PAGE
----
Today's event also celebrated Reclamation’s 120th birthday
FARMINGTON, N.M. – The Bureau of Reclamation and Navajo Nation today celebrated a major milestone for the Navajo-Gallup Water Supply Project through the acquisition of the San Juan Generating Station water conveyance system. The acquisition of the water conveyance system, including a reservoir – to be renamed the Frank Chee Willetto Reservoir – is part of President Biden’s Investing in America agenda to ensure that clean, safe drinking water is delivered to nearby Tribal communities. The Bipartisan Infrastructure Law included a total of $2.5 billion to implement the Indian Water Rights Settlement Completion Fund, with $260 million allocated for fiscal years 2022 and 2023 for design and construction of the Navajo-Gallup Water Supply Project. The funding will support the local economy through new jobs for project construction on the San Juan Lateral.
Reclamation purchased the San Juan Generating Station water conveyance system for $8 million from Public Service Company of New Mexico, which became available with PNM’s decision to exit the coal-fired power generation business at this location. The acquisition provides approximately $70 million in savings when compared to other construction alternatives explored for the San Juan Lateral portion of the project.
Reclamation Commissioner Camille Calimlim Touton, New Mexico Congresswoman Teresa Leger Fernandez, and Navajo Nation President Buu Nygren joined local community members and Tribal leaders at an event celebrating the acquisition of the generating station and the continued progress and collaboration on the NGWSP.
“Water is crucial for the health, safety and empowerment of Tribal communities. This is especially important within the Navajo Nation, as many residents are finally receiving water that has long been promised to them,” said Bureau of Reclamation Commissioner Camille Calimlim Touton. “This acquisition continues the commitment and progress that the Interior Department and Reclamation have made towards the fulfillment of our trust responsibilities to the Navajo Nation and Jicarilla Apache Nation through the Navajo Nation Water Rights Settlement.”
“The acquisition of the San Juan Generating Station Reservoir and Water Conveyance System is a major milestone, which will be a tremendous asset for the Navajo-Gallup Water Supply Project,” said Reclamation Four Corners Construction Office, Construction Engineer & Manager Bart Deming. “Its incorporation represents a significant cost savings to the project while also increasing operational flexibility and reducing operational risk by providing off-river storage, allowing increased drought resistance to support a sustainable water delivery system.”
The Navajo-Gallup Water Supply Project is the cornerstone of the Navajo Nation Water Rights Settlement in the San Juan River Basin in New Mexico and was authorized for construction by the Omnibus Public Land Management Act of 2009, aka Public Law 111-11. Construction began in 2012 and is scheduled to be completed by 2029. The completed project will include approximately 300 miles of pipeline, two water treatment plants, 19 pumping plants and multiple water storage tanks. The project helps address the needs of the Navajo Nation, where more than one in three people do not have indoor plumbing and must haul drinking water to their homes.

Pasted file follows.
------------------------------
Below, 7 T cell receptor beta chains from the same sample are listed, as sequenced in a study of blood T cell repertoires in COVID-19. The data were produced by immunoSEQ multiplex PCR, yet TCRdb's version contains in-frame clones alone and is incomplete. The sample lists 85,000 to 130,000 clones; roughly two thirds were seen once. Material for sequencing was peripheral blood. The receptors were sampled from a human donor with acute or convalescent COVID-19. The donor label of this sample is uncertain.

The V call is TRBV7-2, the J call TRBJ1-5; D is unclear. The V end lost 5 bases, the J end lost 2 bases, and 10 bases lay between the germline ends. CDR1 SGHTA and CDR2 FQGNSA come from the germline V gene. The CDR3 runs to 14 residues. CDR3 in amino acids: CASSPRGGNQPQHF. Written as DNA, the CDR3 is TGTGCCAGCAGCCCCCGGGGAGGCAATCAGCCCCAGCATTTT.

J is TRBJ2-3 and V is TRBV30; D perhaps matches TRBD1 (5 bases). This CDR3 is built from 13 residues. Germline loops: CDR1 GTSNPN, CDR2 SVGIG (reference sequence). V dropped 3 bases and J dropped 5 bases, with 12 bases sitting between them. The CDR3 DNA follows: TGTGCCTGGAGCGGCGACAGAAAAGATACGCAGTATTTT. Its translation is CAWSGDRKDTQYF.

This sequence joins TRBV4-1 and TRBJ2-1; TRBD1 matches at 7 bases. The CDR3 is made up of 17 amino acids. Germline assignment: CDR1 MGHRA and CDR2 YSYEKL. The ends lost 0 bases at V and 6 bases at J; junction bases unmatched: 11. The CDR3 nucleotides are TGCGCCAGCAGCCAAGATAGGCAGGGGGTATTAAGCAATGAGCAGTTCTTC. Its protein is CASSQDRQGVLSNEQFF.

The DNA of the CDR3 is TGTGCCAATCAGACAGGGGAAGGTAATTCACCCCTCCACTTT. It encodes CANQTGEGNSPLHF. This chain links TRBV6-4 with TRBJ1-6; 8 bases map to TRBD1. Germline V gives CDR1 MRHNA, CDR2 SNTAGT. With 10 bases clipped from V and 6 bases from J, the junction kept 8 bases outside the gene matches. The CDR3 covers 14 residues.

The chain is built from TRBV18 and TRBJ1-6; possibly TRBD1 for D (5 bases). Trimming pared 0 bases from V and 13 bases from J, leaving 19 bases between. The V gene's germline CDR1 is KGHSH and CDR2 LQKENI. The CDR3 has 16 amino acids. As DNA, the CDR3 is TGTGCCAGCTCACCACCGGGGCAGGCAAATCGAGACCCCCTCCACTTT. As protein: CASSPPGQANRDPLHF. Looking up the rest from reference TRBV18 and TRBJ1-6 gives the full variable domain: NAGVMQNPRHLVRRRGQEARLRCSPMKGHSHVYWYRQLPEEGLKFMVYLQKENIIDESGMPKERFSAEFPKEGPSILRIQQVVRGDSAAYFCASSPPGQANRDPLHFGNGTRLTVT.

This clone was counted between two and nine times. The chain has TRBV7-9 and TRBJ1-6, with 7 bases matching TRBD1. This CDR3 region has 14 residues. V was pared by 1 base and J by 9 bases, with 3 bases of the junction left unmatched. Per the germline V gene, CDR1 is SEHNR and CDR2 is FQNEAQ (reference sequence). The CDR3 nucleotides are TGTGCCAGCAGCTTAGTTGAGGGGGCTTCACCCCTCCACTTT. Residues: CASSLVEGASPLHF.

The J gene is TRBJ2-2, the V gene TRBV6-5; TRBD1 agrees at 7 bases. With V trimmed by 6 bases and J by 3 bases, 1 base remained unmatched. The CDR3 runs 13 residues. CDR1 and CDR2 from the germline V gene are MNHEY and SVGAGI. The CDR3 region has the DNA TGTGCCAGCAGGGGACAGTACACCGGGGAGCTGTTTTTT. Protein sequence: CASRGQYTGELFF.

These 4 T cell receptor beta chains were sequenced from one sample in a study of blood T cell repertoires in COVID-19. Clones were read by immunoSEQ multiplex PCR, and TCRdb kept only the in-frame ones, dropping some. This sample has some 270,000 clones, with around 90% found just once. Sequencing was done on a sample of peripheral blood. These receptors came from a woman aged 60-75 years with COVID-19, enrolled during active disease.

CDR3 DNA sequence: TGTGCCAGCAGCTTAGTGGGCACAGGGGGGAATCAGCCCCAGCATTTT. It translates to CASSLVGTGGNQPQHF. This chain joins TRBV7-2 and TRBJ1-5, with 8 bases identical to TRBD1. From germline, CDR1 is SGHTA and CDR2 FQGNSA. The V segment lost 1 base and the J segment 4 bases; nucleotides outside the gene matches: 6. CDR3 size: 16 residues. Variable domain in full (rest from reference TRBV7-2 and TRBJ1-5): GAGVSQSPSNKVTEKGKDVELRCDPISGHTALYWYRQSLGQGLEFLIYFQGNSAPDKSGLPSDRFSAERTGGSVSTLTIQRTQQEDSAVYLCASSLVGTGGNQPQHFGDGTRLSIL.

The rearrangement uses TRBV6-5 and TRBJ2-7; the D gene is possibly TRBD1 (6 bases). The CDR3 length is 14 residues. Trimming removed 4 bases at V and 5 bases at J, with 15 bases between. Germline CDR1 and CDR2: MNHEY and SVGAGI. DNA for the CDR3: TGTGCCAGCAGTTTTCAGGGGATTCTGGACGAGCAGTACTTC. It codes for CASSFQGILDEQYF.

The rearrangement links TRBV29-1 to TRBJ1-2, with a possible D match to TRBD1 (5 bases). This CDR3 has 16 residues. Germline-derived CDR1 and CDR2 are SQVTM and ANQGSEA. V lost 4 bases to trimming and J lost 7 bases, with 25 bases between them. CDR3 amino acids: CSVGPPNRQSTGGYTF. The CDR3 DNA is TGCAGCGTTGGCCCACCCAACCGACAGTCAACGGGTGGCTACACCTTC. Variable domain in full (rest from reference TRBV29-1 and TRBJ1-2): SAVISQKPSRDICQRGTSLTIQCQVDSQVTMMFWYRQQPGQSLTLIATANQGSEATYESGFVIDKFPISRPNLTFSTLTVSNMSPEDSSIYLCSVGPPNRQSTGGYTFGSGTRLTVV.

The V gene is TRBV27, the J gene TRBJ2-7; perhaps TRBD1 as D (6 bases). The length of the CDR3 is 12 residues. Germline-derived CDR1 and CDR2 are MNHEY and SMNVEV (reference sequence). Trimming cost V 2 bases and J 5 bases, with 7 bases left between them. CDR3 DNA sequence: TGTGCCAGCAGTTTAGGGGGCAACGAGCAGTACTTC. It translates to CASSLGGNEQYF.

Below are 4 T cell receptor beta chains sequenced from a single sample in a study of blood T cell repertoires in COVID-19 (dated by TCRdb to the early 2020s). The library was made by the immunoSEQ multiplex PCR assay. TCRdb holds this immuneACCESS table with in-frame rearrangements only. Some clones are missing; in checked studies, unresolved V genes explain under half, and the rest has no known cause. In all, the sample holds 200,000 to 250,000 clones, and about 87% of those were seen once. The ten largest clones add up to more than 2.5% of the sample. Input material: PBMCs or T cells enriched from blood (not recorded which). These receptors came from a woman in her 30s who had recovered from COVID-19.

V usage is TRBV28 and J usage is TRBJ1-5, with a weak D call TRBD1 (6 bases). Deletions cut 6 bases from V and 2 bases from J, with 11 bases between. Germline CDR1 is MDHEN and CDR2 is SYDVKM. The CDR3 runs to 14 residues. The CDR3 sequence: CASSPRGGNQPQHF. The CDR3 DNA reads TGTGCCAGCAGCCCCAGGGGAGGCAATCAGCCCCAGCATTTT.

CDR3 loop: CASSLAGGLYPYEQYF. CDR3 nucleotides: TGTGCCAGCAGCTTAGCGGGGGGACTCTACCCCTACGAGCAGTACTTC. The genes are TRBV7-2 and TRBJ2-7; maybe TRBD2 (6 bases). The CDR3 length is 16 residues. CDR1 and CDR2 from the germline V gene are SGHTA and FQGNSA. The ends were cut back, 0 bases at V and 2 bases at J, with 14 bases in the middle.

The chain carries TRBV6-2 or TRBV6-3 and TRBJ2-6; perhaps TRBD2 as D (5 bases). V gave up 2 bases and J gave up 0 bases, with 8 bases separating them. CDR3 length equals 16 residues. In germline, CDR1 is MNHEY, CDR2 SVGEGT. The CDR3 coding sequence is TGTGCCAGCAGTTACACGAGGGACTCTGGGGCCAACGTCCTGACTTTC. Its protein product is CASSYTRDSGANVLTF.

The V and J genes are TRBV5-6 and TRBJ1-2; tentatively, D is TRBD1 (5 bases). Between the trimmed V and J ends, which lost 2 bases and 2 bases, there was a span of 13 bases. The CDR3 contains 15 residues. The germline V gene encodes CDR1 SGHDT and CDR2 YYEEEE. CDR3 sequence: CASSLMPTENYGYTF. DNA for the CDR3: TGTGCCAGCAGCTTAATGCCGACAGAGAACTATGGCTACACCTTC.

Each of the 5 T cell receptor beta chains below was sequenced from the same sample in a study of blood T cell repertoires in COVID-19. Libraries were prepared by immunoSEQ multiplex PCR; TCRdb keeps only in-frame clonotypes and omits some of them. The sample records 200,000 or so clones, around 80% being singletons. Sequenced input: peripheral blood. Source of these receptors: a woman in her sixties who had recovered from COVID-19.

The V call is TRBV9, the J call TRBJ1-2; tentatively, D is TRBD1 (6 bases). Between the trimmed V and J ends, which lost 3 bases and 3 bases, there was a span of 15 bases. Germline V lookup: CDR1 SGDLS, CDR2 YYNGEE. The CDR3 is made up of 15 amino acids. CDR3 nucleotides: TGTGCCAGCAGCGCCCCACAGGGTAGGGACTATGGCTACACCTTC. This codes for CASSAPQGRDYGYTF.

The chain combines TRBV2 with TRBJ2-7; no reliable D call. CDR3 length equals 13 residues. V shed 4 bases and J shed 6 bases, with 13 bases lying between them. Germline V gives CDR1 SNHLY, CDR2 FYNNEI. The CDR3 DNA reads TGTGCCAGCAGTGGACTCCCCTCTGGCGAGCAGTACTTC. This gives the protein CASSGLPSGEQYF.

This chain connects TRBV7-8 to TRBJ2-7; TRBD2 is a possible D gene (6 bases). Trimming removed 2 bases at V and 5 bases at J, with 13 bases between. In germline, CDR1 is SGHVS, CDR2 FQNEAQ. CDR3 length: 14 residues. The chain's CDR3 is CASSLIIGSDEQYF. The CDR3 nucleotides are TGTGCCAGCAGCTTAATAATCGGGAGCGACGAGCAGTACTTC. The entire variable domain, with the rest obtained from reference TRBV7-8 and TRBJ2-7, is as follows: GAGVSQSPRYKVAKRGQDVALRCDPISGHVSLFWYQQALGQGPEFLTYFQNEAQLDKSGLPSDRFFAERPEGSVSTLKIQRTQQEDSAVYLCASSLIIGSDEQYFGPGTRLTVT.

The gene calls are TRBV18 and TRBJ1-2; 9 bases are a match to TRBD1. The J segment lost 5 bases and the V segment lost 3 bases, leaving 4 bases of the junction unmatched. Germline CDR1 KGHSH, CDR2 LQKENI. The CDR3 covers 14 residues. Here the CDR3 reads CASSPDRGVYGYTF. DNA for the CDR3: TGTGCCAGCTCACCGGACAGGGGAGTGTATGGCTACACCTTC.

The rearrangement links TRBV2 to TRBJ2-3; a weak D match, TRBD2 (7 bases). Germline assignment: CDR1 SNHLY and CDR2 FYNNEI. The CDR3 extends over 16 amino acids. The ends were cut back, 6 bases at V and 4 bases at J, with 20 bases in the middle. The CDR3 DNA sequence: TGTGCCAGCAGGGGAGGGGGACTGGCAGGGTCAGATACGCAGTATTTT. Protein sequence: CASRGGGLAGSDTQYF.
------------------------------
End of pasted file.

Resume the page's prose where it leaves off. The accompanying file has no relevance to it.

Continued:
In addition to the 43 chapters on the Navajo Nation, the water supply project will also deliver clean drinking water to the southwest area of the Jicarilla Apache Reservation and the city of Gallup, New Mexico, serving more than 250,000 people in total and meeting the water demands of these communities for the next 40 plus years. Water conveyed and stored in these facilities is part of the Navajo Nation’s Water Rights Settlement in the San Juan River Basin in New Mexico and the City of Gallup’s water allocation authorized in Public Law 111-11.
During the ceremony, Reclamation and Navajo Nation leadership unveiled a new name for the former San Juan Generating Station Reservoir: the Frank Chee Willetto Reservoir is named after Frank Chee Willetto, a member of the Navajo Nation who proudly served as a Navajo Code Talker during World War II. Willetto also served on the Navajo Nation Council from 1974 to 1986 and held various other positions, including Navajo Nation Vice President from August 1998 to January 1999. Willetto remained active in his Tribal community and attended the signing of the Omnibus Public Land Management Act of 2009, which authorized the NGWSP. He died in his home in Pueblo Pintado, New Mexico, on June 23, 2012, at the age of 87.
President Biden’s Investing in America agenda is growing the economy from the bottom up and middle out—from rebuilding our nation’s infrastructure, to driving over $470 billion in private sector manufacturing and clean energy investments in the United States, to creating good paying jobs and building a clean energy economy that will combat climate change and make our communities more resilient.
The Bipartisan Infrastructure Law includes $8.3 billion for Reclamation water infrastructure projects over five years to advance drought resilience and expand access to clean water for families, farmers and wildlife. The investment will revitalize water delivery systems, advance water purification and reuse techniques, expand water storage capacities and complete rural water projects.
Visit the Navajo-Gallup Water Supply Project website for more information. Visit Reclamation’s Bipartisan Infrastructure Law website for more information on implementation of the law.
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The Bureau of Reclamation is a federal agency under the U.S. Department of the Interior and is the nation's largest wholesale water supplier and second largest producer of hydroelectric power. Our facilities also provide substantial flood control, recreation opportunities, and environmental benefits.